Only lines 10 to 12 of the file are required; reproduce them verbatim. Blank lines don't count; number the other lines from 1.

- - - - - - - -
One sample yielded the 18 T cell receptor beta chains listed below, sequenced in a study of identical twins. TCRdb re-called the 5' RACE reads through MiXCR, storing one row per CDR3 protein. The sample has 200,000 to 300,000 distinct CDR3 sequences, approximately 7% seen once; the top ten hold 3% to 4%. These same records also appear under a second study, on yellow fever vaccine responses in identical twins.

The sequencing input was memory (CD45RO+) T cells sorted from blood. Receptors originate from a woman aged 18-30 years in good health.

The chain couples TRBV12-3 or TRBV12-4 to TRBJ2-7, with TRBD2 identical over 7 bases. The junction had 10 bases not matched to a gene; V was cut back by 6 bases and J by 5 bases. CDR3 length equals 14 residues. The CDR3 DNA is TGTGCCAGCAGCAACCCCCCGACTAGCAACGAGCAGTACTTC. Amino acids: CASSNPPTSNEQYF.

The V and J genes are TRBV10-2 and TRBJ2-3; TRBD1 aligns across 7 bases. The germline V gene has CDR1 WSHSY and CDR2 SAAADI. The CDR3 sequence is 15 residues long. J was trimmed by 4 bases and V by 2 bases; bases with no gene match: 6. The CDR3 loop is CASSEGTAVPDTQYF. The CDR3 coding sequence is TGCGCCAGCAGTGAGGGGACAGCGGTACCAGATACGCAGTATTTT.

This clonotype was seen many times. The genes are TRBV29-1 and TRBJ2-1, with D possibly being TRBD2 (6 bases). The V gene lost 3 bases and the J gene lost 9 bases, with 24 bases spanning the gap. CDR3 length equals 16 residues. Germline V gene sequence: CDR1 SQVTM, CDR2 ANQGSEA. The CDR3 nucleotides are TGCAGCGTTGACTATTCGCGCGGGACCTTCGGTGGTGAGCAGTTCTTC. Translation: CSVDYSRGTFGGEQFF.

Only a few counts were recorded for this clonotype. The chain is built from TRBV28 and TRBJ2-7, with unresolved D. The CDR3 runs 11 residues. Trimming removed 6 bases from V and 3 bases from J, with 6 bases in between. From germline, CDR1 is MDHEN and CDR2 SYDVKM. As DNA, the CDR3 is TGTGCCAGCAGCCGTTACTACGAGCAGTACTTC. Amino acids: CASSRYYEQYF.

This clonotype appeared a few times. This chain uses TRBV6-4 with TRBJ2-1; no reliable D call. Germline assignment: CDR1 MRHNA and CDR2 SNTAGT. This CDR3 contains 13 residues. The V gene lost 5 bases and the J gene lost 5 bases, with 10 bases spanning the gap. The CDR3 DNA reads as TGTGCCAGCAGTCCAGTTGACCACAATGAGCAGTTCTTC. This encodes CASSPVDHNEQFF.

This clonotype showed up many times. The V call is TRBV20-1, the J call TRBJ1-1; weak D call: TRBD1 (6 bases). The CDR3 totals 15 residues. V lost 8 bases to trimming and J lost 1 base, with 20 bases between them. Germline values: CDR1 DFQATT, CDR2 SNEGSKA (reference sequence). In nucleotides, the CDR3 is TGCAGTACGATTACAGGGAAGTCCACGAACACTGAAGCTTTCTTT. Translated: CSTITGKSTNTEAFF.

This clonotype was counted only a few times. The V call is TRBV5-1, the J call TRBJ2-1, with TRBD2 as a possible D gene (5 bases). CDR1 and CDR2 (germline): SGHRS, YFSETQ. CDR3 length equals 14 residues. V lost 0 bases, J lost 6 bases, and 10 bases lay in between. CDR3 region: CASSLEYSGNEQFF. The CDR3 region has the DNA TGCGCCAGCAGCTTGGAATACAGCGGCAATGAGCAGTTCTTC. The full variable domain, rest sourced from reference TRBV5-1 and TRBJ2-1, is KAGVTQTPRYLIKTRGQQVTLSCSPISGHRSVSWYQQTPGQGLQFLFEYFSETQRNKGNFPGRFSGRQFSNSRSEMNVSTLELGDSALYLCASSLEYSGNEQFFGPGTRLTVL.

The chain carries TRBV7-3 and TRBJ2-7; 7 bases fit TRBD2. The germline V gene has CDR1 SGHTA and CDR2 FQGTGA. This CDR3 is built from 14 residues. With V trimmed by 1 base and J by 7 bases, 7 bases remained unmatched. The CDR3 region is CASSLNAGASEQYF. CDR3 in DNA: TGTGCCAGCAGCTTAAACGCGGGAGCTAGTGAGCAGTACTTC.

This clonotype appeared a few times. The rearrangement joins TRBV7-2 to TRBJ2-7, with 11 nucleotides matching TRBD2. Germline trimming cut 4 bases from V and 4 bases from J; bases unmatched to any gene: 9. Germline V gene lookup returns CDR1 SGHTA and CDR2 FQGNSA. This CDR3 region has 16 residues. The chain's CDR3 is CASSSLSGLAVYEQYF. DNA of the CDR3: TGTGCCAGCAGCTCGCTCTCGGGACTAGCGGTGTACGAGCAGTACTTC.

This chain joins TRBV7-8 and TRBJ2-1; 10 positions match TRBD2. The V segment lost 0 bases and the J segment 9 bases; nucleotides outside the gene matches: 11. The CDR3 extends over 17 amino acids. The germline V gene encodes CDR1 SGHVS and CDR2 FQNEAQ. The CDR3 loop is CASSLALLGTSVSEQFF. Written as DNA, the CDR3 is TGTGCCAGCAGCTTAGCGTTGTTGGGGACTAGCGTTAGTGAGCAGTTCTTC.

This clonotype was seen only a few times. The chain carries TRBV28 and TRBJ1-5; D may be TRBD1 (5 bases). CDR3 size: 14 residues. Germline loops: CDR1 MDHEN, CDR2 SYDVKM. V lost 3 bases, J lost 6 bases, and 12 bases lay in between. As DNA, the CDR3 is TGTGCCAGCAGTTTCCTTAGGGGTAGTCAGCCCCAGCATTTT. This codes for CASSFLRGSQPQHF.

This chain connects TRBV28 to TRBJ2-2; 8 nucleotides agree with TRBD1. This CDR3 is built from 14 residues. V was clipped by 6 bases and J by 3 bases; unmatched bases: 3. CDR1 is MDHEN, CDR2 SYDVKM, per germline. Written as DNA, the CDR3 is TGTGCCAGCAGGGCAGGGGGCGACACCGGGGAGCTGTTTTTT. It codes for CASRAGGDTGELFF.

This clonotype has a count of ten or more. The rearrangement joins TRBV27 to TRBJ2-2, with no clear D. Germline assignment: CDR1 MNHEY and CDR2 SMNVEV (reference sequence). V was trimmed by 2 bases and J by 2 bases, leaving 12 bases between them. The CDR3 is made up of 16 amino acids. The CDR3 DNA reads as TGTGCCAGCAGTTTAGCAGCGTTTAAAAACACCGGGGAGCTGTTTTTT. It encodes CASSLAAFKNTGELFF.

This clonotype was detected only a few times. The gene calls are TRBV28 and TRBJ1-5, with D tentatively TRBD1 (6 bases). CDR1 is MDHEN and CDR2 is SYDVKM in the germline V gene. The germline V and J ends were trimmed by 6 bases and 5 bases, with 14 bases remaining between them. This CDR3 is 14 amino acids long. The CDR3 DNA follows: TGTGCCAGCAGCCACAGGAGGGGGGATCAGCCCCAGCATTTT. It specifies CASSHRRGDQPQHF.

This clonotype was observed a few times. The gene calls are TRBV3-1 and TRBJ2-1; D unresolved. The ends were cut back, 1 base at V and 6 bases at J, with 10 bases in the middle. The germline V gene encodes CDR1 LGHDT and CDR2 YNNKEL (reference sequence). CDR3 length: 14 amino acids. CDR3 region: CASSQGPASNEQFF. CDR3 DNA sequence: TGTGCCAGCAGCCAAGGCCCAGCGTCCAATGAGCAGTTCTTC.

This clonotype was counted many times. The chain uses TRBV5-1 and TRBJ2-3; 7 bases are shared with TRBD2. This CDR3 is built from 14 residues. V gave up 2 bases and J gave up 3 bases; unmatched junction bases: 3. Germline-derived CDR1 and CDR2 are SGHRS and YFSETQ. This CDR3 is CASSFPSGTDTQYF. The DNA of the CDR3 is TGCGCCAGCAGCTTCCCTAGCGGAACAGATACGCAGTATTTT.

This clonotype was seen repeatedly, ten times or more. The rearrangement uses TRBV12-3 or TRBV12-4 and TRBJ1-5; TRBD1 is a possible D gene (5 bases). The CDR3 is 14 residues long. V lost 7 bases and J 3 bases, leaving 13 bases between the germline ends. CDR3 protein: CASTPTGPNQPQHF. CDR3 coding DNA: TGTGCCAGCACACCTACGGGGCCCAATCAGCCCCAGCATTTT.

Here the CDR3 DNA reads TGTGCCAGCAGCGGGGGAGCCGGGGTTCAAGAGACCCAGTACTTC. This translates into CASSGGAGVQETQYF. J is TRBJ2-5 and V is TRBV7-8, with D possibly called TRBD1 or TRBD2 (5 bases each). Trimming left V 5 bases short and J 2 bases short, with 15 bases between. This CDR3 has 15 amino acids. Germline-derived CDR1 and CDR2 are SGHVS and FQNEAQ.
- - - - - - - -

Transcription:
The chain carries TRBV7-3 and TRBJ2-7; 7 bases fit TRBD2. The germline V gene has CDR1 SGHTA and CDR2 FQGTGA. This CDR3 is built from 14 residues. With V trimmed by 1 base and J by 7 bases, 7 bases remained unmatched. The CDR3 region is CASSLNAGASEQYF. CDR3 in DNA: TGTGCCAGCAGCTTAAACGCGGGAGCTAGTGAGCAGTACTTC.

This clonotype appeared a few times. The rearrangement joins TRBV7-2 to TRBJ2-7, with 11 nucleotides matching TRBD2. Germline trimming cut 4 bases from V and 4 bases from J; bases unmatched to any gene: 9. Germline V gene lookup returns CDR1 SGHTA and CDR2 FQGNSA. This CDR3 region has 16 residues. The chain's CDR3 is CASSSLSGLAVYEQYF. DNA of the CDR3: TGTGCCAGCAGCTCGCTCTCGGGACTAGCGGTGTACGAGCAGTACTTC.

This chain joins TRBV7-8 and TRBJ2-1; 10 positions match TRBD2. The V segment lost 0 bases and the J segment 9 bases; nucleotides outside the gene matches: 11. The CDR3 extends over 17 amino acids. The germline V gene encodes CDR1 SGHVS and CDR2 FQNEAQ. The CDR3 loop is CASSLALLGTSVSEQFF. Written as DNA, the CDR3 is TGTGCCAGCAGCTTAGCGTTGTTGGGGACTAGCGTTAGTGAGCAGTTCTTC.